This week we have released a major upgrade to those efforts. Our pre-computed alignments are now using domain information to split protein chains into smaller subunits. We introduced this change because many proteins are built of more than just one domain. In that case our previous results were a bit unclear in the sense that results for any of the domains were displayed together and that made the data more difficult to compare and interpret.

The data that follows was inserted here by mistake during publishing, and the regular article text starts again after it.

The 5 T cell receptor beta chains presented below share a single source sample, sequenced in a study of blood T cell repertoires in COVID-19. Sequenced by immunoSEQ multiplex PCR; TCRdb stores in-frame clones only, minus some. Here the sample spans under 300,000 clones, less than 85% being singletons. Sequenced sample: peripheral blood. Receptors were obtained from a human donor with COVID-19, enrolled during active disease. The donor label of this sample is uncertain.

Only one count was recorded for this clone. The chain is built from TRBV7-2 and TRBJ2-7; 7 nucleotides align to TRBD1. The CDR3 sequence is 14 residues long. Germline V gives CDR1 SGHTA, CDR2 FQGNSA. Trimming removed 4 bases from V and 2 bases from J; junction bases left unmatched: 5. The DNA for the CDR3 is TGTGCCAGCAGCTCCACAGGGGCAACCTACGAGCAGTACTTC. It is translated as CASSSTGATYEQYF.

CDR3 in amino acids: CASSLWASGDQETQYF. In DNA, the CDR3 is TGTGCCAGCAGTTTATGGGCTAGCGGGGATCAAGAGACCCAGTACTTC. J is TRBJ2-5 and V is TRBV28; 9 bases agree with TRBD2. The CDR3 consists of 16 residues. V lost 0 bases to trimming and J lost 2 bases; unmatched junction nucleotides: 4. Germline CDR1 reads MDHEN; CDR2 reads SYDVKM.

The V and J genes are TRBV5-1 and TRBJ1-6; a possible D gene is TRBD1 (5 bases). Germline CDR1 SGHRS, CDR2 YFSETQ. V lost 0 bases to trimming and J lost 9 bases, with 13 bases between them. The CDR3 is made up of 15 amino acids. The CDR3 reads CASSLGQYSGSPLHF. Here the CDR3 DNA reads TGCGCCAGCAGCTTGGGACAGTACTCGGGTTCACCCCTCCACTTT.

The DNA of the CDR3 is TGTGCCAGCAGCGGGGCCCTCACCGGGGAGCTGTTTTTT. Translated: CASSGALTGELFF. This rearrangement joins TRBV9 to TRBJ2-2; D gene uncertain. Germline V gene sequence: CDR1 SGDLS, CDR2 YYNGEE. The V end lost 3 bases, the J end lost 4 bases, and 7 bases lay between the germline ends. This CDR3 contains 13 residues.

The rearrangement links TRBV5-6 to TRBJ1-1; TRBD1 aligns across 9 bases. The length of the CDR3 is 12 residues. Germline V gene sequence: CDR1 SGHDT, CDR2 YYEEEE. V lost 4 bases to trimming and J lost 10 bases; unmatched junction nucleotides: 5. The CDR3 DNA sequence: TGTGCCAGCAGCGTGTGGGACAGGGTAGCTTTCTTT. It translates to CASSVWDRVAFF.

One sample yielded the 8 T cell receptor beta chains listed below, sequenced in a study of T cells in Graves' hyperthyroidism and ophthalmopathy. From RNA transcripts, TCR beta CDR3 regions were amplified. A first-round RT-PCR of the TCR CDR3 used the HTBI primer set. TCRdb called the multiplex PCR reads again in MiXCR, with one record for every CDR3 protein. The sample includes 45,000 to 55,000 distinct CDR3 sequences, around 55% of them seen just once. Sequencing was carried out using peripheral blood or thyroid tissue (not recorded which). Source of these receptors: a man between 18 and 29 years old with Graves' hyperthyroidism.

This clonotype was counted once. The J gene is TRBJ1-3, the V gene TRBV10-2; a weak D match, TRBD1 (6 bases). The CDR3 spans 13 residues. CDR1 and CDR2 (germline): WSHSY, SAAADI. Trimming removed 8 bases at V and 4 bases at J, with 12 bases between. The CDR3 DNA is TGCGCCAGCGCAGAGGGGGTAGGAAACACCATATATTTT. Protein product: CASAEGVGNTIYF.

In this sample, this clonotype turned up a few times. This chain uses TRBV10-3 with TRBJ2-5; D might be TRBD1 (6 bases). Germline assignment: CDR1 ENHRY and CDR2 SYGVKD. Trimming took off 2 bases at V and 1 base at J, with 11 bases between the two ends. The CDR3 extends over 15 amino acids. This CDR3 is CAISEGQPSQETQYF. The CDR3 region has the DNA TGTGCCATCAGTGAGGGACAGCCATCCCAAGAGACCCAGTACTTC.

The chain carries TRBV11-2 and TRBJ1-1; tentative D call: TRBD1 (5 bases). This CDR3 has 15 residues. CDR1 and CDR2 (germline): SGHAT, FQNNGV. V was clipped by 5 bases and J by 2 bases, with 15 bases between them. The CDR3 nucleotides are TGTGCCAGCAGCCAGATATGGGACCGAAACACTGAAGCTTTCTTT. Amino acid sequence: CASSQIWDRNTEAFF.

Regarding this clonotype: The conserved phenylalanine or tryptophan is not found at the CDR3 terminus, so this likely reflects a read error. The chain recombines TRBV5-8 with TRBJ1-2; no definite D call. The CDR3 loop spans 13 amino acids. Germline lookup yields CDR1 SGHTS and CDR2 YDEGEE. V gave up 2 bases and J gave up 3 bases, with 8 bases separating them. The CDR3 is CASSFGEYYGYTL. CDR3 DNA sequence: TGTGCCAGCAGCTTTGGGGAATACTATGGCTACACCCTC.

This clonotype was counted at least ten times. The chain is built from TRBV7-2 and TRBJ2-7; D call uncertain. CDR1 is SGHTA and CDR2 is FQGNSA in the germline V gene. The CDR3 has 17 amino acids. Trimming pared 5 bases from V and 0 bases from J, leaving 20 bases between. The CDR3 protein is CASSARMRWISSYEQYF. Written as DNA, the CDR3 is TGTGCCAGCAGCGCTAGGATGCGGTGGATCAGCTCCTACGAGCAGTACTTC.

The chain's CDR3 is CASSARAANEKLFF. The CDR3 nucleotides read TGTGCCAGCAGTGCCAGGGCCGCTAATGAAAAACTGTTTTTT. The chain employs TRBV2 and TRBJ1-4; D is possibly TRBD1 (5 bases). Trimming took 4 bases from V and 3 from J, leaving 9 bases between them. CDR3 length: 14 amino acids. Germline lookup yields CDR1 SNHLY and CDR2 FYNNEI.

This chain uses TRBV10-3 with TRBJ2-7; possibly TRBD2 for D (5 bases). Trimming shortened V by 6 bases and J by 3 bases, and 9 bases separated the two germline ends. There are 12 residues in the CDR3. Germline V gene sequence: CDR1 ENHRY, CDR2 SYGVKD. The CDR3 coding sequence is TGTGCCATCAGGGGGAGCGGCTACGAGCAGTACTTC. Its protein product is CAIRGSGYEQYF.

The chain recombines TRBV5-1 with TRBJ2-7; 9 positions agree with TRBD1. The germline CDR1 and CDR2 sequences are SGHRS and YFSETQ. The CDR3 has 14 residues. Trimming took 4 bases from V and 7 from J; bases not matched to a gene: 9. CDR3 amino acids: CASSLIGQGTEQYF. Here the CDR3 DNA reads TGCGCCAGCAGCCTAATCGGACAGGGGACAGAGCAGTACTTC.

The new domain based procedure is using the SCOP domain assignments where available to define how to break up protein chains. If the structures are too new to be annotated by SCOP (like all newly released proteins), then we use a software called ProteinDomainParser to define domains based on geometric criteria. Even if the algorithm sometimes defines a break point that might not be the same what SCOP would define, it is still interesting if you find structural neighbors with such fragments of proteins.